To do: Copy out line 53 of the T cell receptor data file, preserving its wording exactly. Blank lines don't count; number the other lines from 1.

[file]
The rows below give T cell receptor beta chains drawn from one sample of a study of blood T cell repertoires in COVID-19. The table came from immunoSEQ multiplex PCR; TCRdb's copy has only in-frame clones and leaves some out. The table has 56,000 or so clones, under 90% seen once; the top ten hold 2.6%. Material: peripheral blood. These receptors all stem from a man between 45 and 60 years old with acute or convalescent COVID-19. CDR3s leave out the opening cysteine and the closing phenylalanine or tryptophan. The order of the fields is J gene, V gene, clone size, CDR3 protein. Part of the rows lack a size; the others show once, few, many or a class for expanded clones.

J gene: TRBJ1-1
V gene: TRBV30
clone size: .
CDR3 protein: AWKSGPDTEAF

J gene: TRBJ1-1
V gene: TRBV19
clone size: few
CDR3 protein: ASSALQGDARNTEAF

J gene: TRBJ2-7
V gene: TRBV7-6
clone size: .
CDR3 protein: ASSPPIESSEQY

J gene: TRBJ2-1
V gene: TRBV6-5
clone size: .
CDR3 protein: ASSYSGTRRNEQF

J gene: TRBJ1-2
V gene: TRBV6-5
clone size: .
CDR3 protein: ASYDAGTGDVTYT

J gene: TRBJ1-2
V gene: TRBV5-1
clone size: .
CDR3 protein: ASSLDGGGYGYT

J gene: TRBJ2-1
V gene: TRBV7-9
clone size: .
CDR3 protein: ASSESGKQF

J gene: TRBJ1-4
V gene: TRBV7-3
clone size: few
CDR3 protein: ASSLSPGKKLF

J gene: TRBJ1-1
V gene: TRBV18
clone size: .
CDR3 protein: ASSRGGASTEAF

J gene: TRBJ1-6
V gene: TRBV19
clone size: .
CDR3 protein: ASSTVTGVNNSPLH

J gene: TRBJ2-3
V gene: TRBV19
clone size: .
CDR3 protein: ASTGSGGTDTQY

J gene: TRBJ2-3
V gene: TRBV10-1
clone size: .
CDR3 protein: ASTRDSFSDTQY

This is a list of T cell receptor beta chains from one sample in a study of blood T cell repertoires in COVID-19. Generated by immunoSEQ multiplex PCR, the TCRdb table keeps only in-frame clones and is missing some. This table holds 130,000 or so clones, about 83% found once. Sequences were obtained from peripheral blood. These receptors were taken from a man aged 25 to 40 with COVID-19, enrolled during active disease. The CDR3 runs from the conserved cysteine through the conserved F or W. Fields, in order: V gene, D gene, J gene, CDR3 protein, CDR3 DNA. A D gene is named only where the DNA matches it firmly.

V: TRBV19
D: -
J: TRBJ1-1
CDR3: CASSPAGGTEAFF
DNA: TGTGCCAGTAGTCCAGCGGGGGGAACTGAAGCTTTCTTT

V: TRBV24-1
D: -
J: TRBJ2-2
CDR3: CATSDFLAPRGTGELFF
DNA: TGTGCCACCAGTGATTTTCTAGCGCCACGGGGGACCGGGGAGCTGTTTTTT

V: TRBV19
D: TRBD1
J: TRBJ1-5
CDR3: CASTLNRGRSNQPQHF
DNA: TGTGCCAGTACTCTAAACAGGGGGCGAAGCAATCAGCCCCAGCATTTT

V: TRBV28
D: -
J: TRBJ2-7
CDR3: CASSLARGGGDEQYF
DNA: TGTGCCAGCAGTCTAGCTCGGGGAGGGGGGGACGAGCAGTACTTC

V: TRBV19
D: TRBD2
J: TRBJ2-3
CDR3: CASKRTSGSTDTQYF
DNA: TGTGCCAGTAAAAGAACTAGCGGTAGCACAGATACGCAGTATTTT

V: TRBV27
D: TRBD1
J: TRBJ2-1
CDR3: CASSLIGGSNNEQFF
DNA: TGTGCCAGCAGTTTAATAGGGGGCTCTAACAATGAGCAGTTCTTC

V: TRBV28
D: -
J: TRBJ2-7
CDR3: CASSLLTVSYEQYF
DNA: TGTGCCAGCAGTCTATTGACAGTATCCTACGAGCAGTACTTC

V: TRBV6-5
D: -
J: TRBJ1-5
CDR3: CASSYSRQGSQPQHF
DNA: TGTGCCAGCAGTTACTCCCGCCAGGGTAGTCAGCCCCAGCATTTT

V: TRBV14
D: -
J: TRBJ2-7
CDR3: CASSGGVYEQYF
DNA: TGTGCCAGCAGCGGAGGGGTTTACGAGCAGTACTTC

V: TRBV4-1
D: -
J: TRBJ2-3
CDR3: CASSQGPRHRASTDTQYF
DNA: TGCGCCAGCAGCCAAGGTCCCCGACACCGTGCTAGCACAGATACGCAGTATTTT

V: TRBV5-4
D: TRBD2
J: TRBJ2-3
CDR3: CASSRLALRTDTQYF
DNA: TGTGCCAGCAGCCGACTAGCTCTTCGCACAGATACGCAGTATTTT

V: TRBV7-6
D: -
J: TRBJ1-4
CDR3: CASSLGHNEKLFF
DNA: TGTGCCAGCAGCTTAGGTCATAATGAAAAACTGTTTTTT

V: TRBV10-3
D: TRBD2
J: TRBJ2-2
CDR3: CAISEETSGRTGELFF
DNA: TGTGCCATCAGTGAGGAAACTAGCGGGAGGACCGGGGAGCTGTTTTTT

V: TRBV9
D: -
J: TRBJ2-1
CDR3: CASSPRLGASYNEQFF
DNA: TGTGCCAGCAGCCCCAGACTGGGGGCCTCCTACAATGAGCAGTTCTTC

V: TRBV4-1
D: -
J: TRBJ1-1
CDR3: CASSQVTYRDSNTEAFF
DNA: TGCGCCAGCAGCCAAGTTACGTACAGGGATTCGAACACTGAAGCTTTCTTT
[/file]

J: TRBJ1-1